The City of Karratha is expecting to generate an extra half-a-million dollars a year in revenue after receiving ministerial approval to change the way it rates major resource facilities.
A City proposal to rate resource processing properties on a gross rental value (GRV), rather than UV (unimproved value) basis, from 2019-20 was approved by Local Government Minister David Templeman in June.
Based on indicative land values, the change will see the City collect an additional $500,000 a year in rates.
City director of corporate services Phillip Trestrail said the new strategy had been made possible by policy changes from the State Government, which is responsible for determining land valuation methods.
“Historically, resource properties have been rated based on their unimproved valuation as these properties are generally outside the town boundaries, which meant they were paying significantly less in rates compared to all other businesses operating within the town boundaries,” he said.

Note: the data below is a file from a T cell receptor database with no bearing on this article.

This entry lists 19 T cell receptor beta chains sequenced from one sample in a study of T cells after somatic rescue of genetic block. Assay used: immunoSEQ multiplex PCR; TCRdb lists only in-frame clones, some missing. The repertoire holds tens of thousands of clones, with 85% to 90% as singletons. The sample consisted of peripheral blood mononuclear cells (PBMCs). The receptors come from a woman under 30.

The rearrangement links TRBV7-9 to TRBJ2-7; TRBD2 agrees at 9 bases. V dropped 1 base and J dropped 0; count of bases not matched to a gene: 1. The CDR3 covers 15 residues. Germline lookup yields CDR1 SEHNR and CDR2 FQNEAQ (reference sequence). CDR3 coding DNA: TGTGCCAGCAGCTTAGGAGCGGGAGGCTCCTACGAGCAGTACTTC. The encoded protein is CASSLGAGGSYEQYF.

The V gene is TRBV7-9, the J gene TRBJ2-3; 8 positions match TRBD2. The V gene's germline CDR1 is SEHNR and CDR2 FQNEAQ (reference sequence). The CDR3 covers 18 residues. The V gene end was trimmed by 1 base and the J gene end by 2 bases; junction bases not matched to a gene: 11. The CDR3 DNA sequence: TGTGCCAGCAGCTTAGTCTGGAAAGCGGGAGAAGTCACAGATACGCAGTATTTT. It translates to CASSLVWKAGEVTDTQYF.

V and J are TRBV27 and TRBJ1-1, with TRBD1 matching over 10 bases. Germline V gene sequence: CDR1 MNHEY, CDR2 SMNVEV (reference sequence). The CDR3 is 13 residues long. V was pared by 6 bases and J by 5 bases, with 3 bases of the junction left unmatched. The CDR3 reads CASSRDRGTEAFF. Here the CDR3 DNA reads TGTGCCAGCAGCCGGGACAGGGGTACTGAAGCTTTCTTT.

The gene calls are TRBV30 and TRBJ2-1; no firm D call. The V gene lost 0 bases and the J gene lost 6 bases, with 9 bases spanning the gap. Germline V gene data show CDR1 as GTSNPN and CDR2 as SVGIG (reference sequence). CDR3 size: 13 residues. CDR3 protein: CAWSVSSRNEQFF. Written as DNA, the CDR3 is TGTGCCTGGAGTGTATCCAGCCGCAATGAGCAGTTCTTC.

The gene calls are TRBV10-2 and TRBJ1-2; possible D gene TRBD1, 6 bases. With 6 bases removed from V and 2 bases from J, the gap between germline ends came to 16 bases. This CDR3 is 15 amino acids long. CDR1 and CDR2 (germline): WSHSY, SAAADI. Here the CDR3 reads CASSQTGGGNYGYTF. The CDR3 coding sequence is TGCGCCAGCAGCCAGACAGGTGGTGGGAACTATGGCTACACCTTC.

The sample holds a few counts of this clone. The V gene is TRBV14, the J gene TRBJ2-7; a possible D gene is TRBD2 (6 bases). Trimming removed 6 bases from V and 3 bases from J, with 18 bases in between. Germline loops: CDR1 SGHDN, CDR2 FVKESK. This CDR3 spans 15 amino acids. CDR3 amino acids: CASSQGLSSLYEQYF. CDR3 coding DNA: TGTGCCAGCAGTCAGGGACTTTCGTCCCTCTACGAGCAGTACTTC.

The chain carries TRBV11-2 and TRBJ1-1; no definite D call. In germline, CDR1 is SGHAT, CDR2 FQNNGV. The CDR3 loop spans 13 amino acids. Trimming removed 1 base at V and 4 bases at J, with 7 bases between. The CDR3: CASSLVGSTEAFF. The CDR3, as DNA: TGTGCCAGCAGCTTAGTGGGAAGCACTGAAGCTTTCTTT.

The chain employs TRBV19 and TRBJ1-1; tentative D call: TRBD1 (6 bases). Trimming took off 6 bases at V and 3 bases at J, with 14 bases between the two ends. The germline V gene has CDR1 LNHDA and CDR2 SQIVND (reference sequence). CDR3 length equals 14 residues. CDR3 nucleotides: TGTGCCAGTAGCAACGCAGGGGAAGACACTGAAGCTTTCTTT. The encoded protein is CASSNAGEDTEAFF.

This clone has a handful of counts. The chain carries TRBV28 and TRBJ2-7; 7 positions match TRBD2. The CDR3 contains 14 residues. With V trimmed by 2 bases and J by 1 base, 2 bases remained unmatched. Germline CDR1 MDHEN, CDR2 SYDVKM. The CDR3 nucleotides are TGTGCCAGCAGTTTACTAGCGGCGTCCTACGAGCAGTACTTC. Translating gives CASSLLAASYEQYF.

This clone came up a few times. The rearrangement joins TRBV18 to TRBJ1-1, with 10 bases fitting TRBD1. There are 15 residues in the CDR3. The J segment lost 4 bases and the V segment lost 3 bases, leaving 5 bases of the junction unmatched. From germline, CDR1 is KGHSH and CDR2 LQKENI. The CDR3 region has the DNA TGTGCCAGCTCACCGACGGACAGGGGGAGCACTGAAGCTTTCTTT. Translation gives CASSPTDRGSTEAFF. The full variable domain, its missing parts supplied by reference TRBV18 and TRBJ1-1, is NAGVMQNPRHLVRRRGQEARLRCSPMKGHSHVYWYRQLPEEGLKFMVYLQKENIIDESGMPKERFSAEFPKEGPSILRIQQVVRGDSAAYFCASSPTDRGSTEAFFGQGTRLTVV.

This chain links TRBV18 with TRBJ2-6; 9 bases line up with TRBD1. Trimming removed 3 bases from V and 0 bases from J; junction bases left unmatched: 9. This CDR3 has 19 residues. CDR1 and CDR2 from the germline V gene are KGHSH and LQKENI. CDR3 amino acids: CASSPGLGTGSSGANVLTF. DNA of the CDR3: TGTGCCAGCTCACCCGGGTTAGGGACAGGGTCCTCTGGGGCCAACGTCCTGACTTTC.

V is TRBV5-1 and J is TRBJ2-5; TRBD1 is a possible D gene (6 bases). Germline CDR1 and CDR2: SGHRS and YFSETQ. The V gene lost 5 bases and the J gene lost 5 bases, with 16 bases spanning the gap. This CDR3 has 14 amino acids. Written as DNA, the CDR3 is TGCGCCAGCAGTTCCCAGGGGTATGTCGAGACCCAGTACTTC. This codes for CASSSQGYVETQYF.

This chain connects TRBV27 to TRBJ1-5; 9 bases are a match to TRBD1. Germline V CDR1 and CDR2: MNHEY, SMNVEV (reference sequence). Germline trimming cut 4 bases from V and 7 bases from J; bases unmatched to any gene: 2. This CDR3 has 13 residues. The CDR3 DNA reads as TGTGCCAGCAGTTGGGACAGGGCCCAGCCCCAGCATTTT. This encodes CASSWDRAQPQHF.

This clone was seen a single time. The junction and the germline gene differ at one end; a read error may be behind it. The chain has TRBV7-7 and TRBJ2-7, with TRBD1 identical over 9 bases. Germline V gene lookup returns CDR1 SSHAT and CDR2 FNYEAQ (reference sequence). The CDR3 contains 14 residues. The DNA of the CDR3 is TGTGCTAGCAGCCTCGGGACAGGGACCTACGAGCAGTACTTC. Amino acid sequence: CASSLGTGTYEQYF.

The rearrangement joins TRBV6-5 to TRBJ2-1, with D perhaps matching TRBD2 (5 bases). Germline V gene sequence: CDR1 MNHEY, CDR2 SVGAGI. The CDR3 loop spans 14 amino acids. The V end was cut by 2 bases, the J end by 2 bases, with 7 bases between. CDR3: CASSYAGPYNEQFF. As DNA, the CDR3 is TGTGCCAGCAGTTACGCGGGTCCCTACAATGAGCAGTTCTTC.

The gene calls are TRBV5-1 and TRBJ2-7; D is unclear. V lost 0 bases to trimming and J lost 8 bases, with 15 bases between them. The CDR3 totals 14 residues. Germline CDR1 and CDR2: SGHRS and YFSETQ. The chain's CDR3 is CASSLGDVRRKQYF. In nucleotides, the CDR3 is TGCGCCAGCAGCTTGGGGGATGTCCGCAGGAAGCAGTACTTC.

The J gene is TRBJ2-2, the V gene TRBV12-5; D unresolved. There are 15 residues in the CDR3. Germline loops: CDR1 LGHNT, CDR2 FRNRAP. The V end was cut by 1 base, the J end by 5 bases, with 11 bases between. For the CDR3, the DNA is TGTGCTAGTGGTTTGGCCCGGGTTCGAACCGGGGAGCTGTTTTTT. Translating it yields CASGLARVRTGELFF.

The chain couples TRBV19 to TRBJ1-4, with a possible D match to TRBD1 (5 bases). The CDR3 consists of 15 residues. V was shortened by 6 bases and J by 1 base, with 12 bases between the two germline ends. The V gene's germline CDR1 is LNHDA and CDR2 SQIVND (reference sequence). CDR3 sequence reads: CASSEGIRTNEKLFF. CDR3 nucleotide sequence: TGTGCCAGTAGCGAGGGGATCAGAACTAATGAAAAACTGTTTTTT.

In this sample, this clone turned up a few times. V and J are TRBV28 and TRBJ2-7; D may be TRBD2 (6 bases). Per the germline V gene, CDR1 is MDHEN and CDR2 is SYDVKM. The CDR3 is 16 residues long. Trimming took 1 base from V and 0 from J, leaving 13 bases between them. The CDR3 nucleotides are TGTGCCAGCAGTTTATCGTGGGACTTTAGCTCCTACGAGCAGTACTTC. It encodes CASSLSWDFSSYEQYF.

“It is reasonable to expect that similar properties are rated on the same basis.”
“Changes in the State Government policy means resource facilities can now be rated at the same rate as other local business, ensuring these properties are rated equitably.”
The City first raised the prospect of changing the rating method for resources facilities in April 2018, when councillors voted to seek Ministerial approval for implementing the policy.
At the time, few resource companies in the district voluntarily supported the move.
Mr Trestrail said the City of Karratha and State Government had undertaken significant consultation with industry during the policy’s formulation, with the majority of companies affected being “understanding of the City’s desire to implement the changes.”
Properties subject to the rating method include Rio’s 2 Mile and 7 Mile Rail Maintenance facilities and Cape Lambert, Woodside’s North West Shelf Project and Pluto LNG Plant and Santos’ Devil Creek Gas Plant.